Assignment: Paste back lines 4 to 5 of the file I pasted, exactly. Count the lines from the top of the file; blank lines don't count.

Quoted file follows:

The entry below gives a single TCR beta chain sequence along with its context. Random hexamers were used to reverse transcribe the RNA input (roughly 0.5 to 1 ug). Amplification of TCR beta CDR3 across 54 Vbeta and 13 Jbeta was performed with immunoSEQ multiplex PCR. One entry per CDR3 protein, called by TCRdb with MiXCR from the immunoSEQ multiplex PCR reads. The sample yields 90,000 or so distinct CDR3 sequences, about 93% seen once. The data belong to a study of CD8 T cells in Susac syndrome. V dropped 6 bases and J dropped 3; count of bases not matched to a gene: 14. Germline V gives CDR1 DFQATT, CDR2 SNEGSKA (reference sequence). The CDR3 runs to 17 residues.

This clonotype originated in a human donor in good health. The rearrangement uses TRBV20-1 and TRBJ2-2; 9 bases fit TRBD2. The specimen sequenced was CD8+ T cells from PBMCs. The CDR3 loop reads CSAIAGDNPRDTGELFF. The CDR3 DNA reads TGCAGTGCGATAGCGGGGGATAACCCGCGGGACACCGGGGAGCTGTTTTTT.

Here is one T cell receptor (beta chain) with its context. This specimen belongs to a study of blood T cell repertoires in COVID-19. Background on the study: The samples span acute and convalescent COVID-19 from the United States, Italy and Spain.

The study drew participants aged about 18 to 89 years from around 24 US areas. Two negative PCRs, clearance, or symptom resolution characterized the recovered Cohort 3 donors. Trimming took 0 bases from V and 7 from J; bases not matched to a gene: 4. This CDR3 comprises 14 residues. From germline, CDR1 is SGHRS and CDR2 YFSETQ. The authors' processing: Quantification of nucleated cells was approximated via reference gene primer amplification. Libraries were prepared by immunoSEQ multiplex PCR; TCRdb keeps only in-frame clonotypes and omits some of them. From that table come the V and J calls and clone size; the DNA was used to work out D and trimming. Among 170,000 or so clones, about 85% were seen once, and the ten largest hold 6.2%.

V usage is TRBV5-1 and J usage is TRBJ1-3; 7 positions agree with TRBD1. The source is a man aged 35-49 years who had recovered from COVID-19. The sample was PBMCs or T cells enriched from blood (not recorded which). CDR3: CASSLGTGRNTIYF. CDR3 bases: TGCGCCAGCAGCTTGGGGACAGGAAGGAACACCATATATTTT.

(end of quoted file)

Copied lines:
The study drew participants aged about 18 to 89 years from around 24 US areas. Two negative PCRs, clearance, or symptom resolution characterized the recovered Cohort 3 donors. Trimming took 0 bases from V and 7 from J; bases not matched to a gene: 4. This CDR3 comprises 14 residues. From germline, CDR1 is SGHRS and CDR2 YFSETQ. The authors' processing: Quantification of nucleated cells was approximated via reference gene primer amplification. Libraries were prepared by immunoSEQ multiplex PCR; TCRdb keeps only in-frame clonotypes and omits some of them. From that table come the V and J calls and clone size; the DNA was used to work out D and trimming. Among 170,000 or so clones, about 85% were seen once, and the ten largest hold 6.2%.

V usage is TRBV5-1 and J usage is TRBJ1-3; 7 positions agree with TRBD1. The source is a man aged 35-49 years who had recovered from COVID-19. The sample was PBMCs or T cells enriched from blood (not recorded which). CDR3: CASSLGTGRNTIYF. CDR3 bases: TGCGCCAGCAGCTTGGGGACAGGAAGGAACACCATATATTTT.